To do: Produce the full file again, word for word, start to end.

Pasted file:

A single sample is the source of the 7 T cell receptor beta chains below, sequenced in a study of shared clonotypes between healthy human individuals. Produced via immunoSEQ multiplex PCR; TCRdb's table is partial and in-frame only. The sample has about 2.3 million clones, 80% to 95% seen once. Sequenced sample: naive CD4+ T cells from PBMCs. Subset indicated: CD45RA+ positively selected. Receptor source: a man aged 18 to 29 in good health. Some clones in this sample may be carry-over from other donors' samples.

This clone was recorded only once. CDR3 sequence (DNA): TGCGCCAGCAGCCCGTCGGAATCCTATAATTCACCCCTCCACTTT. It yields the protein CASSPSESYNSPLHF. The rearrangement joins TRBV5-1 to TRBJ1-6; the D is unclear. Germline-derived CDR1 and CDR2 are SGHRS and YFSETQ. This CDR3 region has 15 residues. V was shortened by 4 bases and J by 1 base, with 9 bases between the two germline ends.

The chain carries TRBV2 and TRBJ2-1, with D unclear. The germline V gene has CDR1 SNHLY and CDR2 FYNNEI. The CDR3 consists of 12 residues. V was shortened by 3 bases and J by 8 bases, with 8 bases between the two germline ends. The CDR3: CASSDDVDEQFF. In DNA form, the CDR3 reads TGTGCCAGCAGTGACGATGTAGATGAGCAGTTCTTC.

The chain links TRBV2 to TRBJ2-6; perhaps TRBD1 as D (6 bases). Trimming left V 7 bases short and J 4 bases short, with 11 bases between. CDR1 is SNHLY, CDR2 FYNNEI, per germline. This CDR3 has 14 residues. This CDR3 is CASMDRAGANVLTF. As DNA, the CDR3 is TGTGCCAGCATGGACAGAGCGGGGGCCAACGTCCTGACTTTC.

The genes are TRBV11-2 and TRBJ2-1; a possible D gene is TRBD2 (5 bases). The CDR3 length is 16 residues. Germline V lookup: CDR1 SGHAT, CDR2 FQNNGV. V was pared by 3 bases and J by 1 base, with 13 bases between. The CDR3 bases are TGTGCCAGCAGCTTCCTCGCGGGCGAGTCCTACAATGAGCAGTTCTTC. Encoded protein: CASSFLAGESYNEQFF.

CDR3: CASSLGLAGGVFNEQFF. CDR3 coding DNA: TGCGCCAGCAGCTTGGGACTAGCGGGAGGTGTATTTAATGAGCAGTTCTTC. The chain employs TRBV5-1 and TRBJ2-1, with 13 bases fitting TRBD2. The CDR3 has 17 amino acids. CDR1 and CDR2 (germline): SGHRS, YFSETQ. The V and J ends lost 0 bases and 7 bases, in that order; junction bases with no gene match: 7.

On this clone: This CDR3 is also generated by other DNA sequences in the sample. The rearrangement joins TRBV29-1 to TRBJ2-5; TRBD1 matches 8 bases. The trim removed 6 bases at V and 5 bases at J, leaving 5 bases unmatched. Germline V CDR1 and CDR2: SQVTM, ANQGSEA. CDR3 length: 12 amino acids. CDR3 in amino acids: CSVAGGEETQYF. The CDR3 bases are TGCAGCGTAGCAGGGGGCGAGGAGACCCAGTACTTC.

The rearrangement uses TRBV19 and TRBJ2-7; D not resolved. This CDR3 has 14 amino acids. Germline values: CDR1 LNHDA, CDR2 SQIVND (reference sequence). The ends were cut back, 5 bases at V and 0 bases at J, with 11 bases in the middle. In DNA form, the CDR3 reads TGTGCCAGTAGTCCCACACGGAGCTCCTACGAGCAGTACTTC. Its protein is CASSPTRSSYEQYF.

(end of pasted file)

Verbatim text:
A single sample is the source of the 7 T cell receptor beta chains below, sequenced in a study of shared clonotypes between healthy human individuals. Produced via immunoSEQ multiplex PCR; TCRdb's table is partial and in-frame only. The sample has about 2.3 million clones, 80% to 95% seen once. Sequenced sample: naive CD4+ T cells from PBMCs. Subset indicated: CD45RA+ positively selected. Receptor source: a man aged 18 to 29 in good health. Some clones in this sample may be carry-over from other donors' samples.

This clone was recorded only once. CDR3 sequence (DNA): TGCGCCAGCAGCCCGTCGGAATCCTATAATTCACCCCTCCACTTT. It yields the protein CASSPSESYNSPLHF. The rearrangement joins TRBV5-1 to TRBJ1-6; the D is unclear. Germline-derived CDR1 and CDR2 are SGHRS and YFSETQ. This CDR3 region has 15 residues. V was shortened by 4 bases and J by 1 base, with 9 bases between the two germline ends.

The chain carries TRBV2 and TRBJ2-1, with D unclear. The germline V gene has CDR1 SNHLY and CDR2 FYNNEI. The CDR3 consists of 12 residues. V was shortened by 3 bases and J by 8 bases, with 8 bases between the two germline ends. The CDR3: CASSDDVDEQFF. In DNA form, the CDR3 reads TGTGCCAGCAGTGACGATGTAGATGAGCAGTTCTTC.

The chain links TRBV2 to TRBJ2-6; perhaps TRBD1 as D (6 bases). Trimming left V 7 bases short and J 4 bases short, with 11 bases between. CDR1 is SNHLY, CDR2 FYNNEI, per germline. This CDR3 has 14 residues. This CDR3 is CASMDRAGANVLTF. As DNA, the CDR3 is TGTGCCAGCATGGACAGAGCGGGGGCCAACGTCCTGACTTTC.

The genes are TRBV11-2 and TRBJ2-1; a possible D gene is TRBD2 (5 bases). The CDR3 length is 16 residues. Germline V lookup: CDR1 SGHAT, CDR2 FQNNGV. V was pared by 3 bases and J by 1 base, with 13 bases between. The CDR3 bases are TGTGCCAGCAGCTTCCTCGCGGGCGAGTCCTACAATGAGCAGTTCTTC. Encoded protein: CASSFLAGESYNEQFF.

CDR3: CASSLGLAGGVFNEQFF. CDR3 coding DNA: TGCGCCAGCAGCTTGGGACTAGCGGGAGGTGTATTTAATGAGCAGTTCTTC. The chain employs TRBV5-1 and TRBJ2-1, with 13 bases fitting TRBD2. The CDR3 has 17 amino acids. CDR1 and CDR2 (germline): SGHRS, YFSETQ. The V and J ends lost 0 bases and 7 bases, in that order; junction bases with no gene match: 7.

On this clone: This CDR3 is also generated by other DNA sequences in the sample. The rearrangement joins TRBV29-1 to TRBJ2-5; TRBD1 matches 8 bases. The trim removed 6 bases at V and 5 bases at J, leaving 5 bases unmatched. Germline V CDR1 and CDR2: SQVTM, ANQGSEA. CDR3 length: 12 amino acids. CDR3 in amino acids: CSVAGGEETQYF. The CDR3 bases are TGCAGCGTAGCAGGGGGCGAGGAGACCCAGTACTTC.

The rearrangement uses TRBV19 and TRBJ2-7; D not resolved. This CDR3 has 14 amino acids. Germline values: CDR1 LNHDA, CDR2 SQIVND (reference sequence). The ends were cut back, 5 bases at V and 0 bases at J, with 11 bases in the middle. In DNA form, the CDR3 reads TGTGCCAGTAGTCCCACACGGAGCTCCTACGAGCAGTACTTC. Its protein is CASSPTRSSYEQYF.